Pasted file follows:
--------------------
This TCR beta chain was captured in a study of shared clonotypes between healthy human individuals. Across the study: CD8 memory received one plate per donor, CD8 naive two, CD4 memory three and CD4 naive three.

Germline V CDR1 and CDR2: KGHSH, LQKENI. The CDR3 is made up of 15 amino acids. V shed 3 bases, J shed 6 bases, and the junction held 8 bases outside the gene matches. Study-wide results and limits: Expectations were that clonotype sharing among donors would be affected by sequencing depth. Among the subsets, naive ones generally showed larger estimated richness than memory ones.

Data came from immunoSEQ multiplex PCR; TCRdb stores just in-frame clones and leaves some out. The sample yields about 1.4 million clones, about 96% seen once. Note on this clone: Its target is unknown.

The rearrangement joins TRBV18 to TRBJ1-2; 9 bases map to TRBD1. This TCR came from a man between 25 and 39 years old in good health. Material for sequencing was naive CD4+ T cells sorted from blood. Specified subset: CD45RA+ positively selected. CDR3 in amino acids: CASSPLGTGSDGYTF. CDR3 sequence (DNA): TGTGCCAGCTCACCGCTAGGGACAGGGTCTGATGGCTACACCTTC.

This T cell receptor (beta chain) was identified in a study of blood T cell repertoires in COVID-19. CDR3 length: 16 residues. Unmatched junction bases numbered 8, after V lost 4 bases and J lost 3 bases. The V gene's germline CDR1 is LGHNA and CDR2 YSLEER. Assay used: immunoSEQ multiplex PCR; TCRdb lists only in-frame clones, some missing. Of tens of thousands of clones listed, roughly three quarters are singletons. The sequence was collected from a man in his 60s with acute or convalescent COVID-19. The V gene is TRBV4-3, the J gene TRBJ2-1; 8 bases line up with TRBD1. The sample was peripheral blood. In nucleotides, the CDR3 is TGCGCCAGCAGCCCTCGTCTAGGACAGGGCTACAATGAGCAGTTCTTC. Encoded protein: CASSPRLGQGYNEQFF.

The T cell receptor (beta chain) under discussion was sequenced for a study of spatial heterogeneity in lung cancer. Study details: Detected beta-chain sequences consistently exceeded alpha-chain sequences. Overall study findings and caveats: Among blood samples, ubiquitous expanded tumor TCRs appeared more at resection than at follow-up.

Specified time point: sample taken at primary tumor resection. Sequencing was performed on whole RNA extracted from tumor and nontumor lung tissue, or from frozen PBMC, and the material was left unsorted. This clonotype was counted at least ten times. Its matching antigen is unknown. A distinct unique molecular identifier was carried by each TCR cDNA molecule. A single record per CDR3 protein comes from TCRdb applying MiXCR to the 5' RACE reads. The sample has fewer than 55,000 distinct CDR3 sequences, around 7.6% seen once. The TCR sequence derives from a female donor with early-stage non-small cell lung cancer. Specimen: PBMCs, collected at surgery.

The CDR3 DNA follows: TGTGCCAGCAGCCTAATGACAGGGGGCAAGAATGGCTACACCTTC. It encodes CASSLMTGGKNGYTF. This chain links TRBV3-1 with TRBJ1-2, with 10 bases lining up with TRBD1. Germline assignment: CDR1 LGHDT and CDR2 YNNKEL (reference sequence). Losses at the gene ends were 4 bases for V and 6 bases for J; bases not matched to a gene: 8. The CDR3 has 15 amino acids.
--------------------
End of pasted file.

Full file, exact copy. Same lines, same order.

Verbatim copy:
This TCR beta chain was captured in a study of shared clonotypes between healthy human individuals. Across the study: CD8 memory received one plate per donor, CD8 naive two, CD4 memory three and CD4 naive three.

Germline V CDR1 and CDR2: KGHSH, LQKENI. The CDR3 is made up of 15 amino acids. V shed 3 bases, J shed 6 bases, and the junction held 8 bases outside the gene matches. Study-wide results and limits: Expectations were that clonotype sharing among donors would be affected by sequencing depth. Among the subsets, naive ones generally showed larger estimated richness than memory ones.

Data came from immunoSEQ multiplex PCR; TCRdb stores just in-frame clones and leaves some out. The sample yields about 1.4 million clones, about 96% seen once. Note on this clone: Its target is unknown.

The rearrangement joins TRBV18 to TRBJ1-2; 9 bases map to TRBD1. This TCR came from a man between 25 and 39 years old in good health. Material for sequencing was naive CD4+ T cells sorted from blood. Specified subset: CD45RA+ positively selected. CDR3 in amino acids: CASSPLGTGSDGYTF. CDR3 sequence (DNA): TGTGCCAGCTCACCGCTAGGGACAGGGTCTGATGGCTACACCTTC.

This T cell receptor (beta chain) was identified in a study of blood T cell repertoires in COVID-19. CDR3 length: 16 residues. Unmatched junction bases numbered 8, after V lost 4 bases and J lost 3 bases. The V gene's germline CDR1 is LGHNA and CDR2 YSLEER. Assay used: immunoSEQ multiplex PCR; TCRdb lists only in-frame clones, some missing. Of tens of thousands of clones listed, roughly three quarters are singletons. The sequence was collected from a man in his 60s with acute or convalescent COVID-19. The V gene is TRBV4-3, the J gene TRBJ2-1; 8 bases line up with TRBD1. The sample was peripheral blood. In nucleotides, the CDR3 is TGCGCCAGCAGCCCTCGTCTAGGACAGGGCTACAATGAGCAGTTCTTC. Encoded protein: CASSPRLGQGYNEQFF.

The T cell receptor (beta chain) under discussion was sequenced for a study of spatial heterogeneity in lung cancer. Study details: Detected beta-chain sequences consistently exceeded alpha-chain sequences. Overall study findings and caveats: Among blood samples, ubiquitous expanded tumor TCRs appeared more at resection than at follow-up.

Specified time point: sample taken at primary tumor resection. Sequencing was performed on whole RNA extracted from tumor and nontumor lung tissue, or from frozen PBMC, and the material was left unsorted. This clonotype was counted at least ten times. Its matching antigen is unknown. A distinct unique molecular identifier was carried by each TCR cDNA molecule. A single record per CDR3 protein comes from TCRdb applying MiXCR to the 5' RACE reads. The sample has fewer than 55,000 distinct CDR3 sequences, around 7.6% seen once. The TCR sequence derives from a female donor with early-stage non-small cell lung cancer. Specimen: PBMCs, collected at surgery.

The CDR3 DNA follows: TGTGCCAGCAGCCTAATGACAGGGGGCAAGAATGGCTACACCTTC. It encodes CASSLMTGGKNGYTF. This chain links TRBV3-1 with TRBJ1-2, with 10 bases lining up with TRBD1. Germline assignment: CDR1 LGHDT and CDR2 YNNKEL (reference sequence). Losses at the gene ends were 4 bases for V and 6 bases for J; bases not matched to a gene: 8. The CDR3 has 15 amino acids.